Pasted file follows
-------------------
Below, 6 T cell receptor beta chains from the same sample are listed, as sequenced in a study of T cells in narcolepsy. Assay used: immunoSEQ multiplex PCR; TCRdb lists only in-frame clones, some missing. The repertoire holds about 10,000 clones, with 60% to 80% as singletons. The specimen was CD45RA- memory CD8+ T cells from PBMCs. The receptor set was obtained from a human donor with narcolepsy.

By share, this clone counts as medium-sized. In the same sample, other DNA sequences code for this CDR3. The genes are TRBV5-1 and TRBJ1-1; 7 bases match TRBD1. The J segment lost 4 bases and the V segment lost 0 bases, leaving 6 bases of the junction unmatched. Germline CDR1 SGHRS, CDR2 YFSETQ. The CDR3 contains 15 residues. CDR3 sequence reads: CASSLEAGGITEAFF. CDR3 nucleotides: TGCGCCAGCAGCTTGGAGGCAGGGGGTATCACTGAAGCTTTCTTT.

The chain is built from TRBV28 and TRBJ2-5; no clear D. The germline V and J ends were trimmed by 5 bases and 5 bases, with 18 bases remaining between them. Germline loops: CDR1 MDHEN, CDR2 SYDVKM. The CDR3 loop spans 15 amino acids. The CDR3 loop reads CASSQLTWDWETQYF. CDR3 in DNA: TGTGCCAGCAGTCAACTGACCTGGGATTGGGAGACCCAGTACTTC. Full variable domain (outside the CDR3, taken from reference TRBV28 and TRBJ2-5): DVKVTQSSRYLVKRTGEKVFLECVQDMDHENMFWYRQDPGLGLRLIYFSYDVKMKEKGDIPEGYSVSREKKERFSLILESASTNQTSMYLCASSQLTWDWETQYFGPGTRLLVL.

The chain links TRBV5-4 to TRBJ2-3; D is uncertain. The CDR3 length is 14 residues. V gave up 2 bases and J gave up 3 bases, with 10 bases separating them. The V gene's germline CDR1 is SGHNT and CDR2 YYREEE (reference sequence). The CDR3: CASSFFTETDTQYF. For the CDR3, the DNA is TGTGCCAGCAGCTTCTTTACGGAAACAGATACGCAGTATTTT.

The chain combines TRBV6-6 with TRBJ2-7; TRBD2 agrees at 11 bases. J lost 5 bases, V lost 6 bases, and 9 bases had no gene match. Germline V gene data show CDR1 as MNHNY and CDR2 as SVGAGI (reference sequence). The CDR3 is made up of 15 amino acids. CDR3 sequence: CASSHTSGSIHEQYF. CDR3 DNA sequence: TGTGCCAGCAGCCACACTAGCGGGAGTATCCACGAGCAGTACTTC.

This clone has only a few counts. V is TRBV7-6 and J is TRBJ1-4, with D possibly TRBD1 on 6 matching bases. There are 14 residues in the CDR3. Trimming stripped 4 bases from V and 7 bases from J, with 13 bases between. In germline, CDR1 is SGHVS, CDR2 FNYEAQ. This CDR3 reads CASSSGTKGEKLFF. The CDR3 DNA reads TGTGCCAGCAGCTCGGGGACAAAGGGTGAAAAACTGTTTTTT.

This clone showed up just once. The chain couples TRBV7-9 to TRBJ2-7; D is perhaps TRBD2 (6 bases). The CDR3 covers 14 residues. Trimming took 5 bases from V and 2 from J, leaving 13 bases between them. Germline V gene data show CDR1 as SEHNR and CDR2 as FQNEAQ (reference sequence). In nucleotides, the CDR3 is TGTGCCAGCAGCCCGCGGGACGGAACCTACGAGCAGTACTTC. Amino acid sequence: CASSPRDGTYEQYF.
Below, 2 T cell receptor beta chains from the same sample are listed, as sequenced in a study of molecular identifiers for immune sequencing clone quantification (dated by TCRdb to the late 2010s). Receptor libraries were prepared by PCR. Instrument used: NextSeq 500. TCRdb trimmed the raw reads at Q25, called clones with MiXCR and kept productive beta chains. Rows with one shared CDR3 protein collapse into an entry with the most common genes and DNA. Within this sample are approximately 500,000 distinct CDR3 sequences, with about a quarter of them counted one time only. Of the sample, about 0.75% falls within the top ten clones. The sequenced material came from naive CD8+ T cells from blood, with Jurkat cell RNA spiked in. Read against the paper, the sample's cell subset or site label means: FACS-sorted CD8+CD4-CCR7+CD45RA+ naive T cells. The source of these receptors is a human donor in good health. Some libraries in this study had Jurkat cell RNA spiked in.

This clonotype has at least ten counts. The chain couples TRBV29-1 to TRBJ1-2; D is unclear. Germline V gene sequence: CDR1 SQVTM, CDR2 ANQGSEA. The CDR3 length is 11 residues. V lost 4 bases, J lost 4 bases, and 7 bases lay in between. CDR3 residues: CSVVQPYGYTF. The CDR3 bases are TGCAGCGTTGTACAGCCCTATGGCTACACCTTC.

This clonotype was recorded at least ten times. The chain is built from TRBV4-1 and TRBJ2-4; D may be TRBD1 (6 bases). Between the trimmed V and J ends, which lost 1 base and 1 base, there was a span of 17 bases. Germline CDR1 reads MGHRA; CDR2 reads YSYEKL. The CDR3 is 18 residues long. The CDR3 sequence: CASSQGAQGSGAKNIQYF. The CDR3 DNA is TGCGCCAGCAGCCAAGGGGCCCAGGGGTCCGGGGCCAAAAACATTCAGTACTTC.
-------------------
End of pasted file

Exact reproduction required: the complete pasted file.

Below, 6 T cell receptor beta chains from the same sample are listed, as sequenced in a study of T cells in narcolepsy. Assay used: immunoSEQ multiplex PCR; TCRdb lists only in-frame clones, some missing. The repertoire holds about 10,000 clones, with 60% to 80% as singletons. The specimen was CD45RA- memory CD8+ T cells from PBMCs. The receptor set was obtained from a human donor with narcolepsy.

By share, this clone counts as medium-sized. In the same sample, other DNA sequences code for this CDR3. The genes are TRBV5-1 and TRBJ1-1; 7 bases match TRBD1. The J segment lost 4 bases and the V segment lost 0 bases, leaving 6 bases of the junction unmatched. Germline CDR1 SGHRS, CDR2 YFSETQ. The CDR3 contains 15 residues. CDR3 sequence reads: CASSLEAGGITEAFF. CDR3 nucleotides: TGCGCCAGCAGCTTGGAGGCAGGGGGTATCACTGAAGCTTTCTTT.

The chain is built from TRBV28 and TRBJ2-5; no clear D. The germline V and J ends were trimmed by 5 bases and 5 bases, with 18 bases remaining between them. Germline loops: CDR1 MDHEN, CDR2 SYDVKM. The CDR3 loop spans 15 amino acids. The CDR3 loop reads CASSQLTWDWETQYF. CDR3 in DNA: TGTGCCAGCAGTCAACTGACCTGGGATTGGGAGACCCAGTACTTC. Full variable domain (outside the CDR3, taken from reference TRBV28 and TRBJ2-5): DVKVTQSSRYLVKRTGEKVFLECVQDMDHENMFWYRQDPGLGLRLIYFSYDVKMKEKGDIPEGYSVSREKKERFSLILESASTNQTSMYLCASSQLTWDWETQYFGPGTRLLVL.

The chain links TRBV5-4 to TRBJ2-3; D is uncertain. The CDR3 length is 14 residues. V gave up 2 bases and J gave up 3 bases, with 10 bases separating them. The V gene's germline CDR1 is SGHNT and CDR2 YYREEE (reference sequence). The CDR3: CASSFFTETDTQYF. For the CDR3, the DNA is TGTGCCAGCAGCTTCTTTACGGAAACAGATACGCAGTATTTT.

The chain combines TRBV6-6 with TRBJ2-7; TRBD2 agrees at 11 bases. J lost 5 bases, V lost 6 bases, and 9 bases had no gene match. Germline V gene data show CDR1 as MNHNY and CDR2 as SVGAGI (reference sequence). The CDR3 is made up of 15 amino acids. CDR3 sequence: CASSHTSGSIHEQYF. CDR3 DNA sequence: TGTGCCAGCAGCCACACTAGCGGGAGTATCCACGAGCAGTACTTC.

This clone has only a few counts. V is TRBV7-6 and J is TRBJ1-4, with D possibly TRBD1 on 6 matching bases. There are 14 residues in the CDR3. Trimming stripped 4 bases from V and 7 bases from J, with 13 bases between. In germline, CDR1 is SGHVS, CDR2 FNYEAQ. This CDR3 reads CASSSGTKGEKLFF. The CDR3 DNA reads TGTGCCAGCAGCTCGGGGACAAAGGGTGAAAAACTGTTTTTT.

This clone showed up just once. The chain couples TRBV7-9 to TRBJ2-7; D is perhaps TRBD2 (6 bases). The CDR3 covers 14 residues. Trimming took 5 bases from V and 2 from J, leaving 13 bases between them. Germline V gene data show CDR1 as SEHNR and CDR2 as FQNEAQ (reference sequence). In nucleotides, the CDR3 is TGTGCCAGCAGCCCGCGGGACGGAACCTACGAGCAGTACTTC. Amino acid sequence: CASSPRDGTYEQYF.
Below, 2 T cell receptor beta chains from the same sample are listed, as sequenced in a study of molecular identifiers for immune sequencing clone quantification (dated by TCRdb to the late 2010s). Receptor libraries were prepared by PCR. Instrument used: NextSeq 500. TCRdb trimmed the raw reads at Q25, called clones with MiXCR and kept productive beta chains. Rows with one shared CDR3 protein collapse into an entry with the most common genes and DNA. Within this sample are approximately 500,000 distinct CDR3 sequences, with about a quarter of them counted one time only. Of the sample, about 0.75% falls within the top ten clones. The sequenced material came from naive CD8+ T cells from blood, with Jurkat cell RNA spiked in. Read against the paper, the sample's cell subset or site label means: FACS-sorted CD8+CD4-CCR7+CD45RA+ naive T cells. The source of these receptors is a human donor in good health. Some libraries in this study had Jurkat cell RNA spiked in.

This clonotype has at least ten counts. The chain couples TRBV29-1 to TRBJ1-2; D is unclear. Germline V gene sequence: CDR1 SQVTM, CDR2 ANQGSEA. The CDR3 length is 11 residues. V lost 4 bases, J lost 4 bases, and 7 bases lay in between. CDR3 residues: CSVVQPYGYTF. The CDR3 bases are TGCAGCGTTGTACAGCCCTATGGCTACACCTTC.

This clonotype was recorded at least ten times. The chain is built from TRBV4-1 and TRBJ2-4; D may be TRBD1 (6 bases). Between the trimmed V and J ends, which lost 1 base and 1 base, there was a span of 17 bases. Germline CDR1 reads MGHRA; CDR2 reads YSYEKL. The CDR3 is 18 residues long. The CDR3 sequence: CASSQGAQGSGAKNIQYF. The CDR3 DNA is TGCGCCAGCAGCCAAGGGGCCCAGGGGTCCGGGGCCAAAAACATTCAGTACTTC.